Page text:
Friday, 4 December 2015

Redeveloping the negative.

You will at some point in your developing career, come across a negative(s) that has so much contrast that no matter what you do, you cannot get a decent print. There is a method you can use to retrieve the situation by redeveloping the negative(s).

To start with you will need to make up a solution of halogenizing bleach as follows:

  • 10 grams of Potassium permanganate.
  • 10 grams of Potassium Bromide.
  • 1 litre of cool water.
  • Stir this until all is dissolved in the water.

This can be carried out in a normally lit area so you can see the change in the negative. It takes about 5-7 minutes for the black silver on the film to be converted to a yellowish precipitate. You can remove the film from the bleach when the strongest high lights have gone a pale grey and wash well in running water. Now place in a soft compensating developer. When the highlights return to a greyish yellow remove the film and place in an acid stop bath for 30 seconds. Then fix, wash and dry as you would normally. This should produce a softer easier negative to print.

It is probably better to use a farmers reducer which subtracts the density from a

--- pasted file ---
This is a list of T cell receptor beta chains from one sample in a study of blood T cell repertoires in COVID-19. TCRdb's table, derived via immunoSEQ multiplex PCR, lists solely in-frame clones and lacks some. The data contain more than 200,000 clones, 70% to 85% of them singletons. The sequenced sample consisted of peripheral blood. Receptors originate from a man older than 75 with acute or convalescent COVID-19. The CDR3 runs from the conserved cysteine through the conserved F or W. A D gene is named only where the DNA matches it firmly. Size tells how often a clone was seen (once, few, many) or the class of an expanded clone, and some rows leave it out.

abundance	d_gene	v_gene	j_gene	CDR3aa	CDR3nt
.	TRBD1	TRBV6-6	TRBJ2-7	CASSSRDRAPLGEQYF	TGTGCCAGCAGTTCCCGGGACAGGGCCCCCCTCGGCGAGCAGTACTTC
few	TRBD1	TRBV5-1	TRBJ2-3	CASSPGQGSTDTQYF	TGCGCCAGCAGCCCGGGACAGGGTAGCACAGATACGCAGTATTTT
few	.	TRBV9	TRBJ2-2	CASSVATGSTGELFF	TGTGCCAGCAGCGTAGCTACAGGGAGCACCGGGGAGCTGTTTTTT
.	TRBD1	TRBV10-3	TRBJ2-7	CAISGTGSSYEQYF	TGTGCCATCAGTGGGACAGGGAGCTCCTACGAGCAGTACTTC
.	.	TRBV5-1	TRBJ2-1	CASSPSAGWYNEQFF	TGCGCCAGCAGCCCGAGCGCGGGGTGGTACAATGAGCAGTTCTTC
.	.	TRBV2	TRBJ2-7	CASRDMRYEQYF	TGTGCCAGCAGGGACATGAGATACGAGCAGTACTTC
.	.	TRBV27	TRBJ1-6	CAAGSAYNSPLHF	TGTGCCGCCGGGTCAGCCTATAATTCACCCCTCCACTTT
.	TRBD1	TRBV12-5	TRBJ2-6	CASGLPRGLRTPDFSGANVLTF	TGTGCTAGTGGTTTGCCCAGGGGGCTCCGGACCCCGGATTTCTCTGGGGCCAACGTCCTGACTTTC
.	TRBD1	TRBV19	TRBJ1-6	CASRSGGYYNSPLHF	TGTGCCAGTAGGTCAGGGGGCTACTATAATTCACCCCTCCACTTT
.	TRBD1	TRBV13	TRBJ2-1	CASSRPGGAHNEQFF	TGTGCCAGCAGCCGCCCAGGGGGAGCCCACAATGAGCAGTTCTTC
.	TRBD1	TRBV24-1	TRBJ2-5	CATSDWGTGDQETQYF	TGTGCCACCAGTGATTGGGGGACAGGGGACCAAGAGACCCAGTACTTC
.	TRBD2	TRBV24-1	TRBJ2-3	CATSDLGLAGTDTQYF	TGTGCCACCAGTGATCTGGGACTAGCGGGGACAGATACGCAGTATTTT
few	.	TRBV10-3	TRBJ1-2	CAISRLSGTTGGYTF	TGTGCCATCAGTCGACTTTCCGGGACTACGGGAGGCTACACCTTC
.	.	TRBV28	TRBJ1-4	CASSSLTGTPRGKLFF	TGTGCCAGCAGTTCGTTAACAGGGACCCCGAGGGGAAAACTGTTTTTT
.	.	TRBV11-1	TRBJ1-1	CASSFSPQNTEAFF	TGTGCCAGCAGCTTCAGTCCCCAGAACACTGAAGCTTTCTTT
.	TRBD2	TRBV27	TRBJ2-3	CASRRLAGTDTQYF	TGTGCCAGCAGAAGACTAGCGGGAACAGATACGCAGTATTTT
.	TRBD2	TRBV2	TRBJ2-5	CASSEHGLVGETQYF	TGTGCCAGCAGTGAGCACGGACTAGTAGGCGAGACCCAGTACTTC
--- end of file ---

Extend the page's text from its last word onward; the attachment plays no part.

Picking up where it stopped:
processed negative.They come ready mixed, you only add the right amount of water. This process can be repeated as many times as needed to get the right density; it's not a one shot approach. Allowing you to do a test print at each stage. There are three to types:

  • Kodak R-4a is best used for over exposed negatives and is easy to control. Acts on shadows first, then mid-range and then highlights. Mainly used for clearing fog from film and reducing prints.
  • Kodak R-4b is best for over developed negatives; it removes equal amounts of deposited silver from the highlight and shadow areas.
  • Kodak R-15 This is a super reducer, striping the highlights and not the shadows. For seriously over developed negatives and is the most difficult to control.

This is just a basic outline on the subject and will require further reading.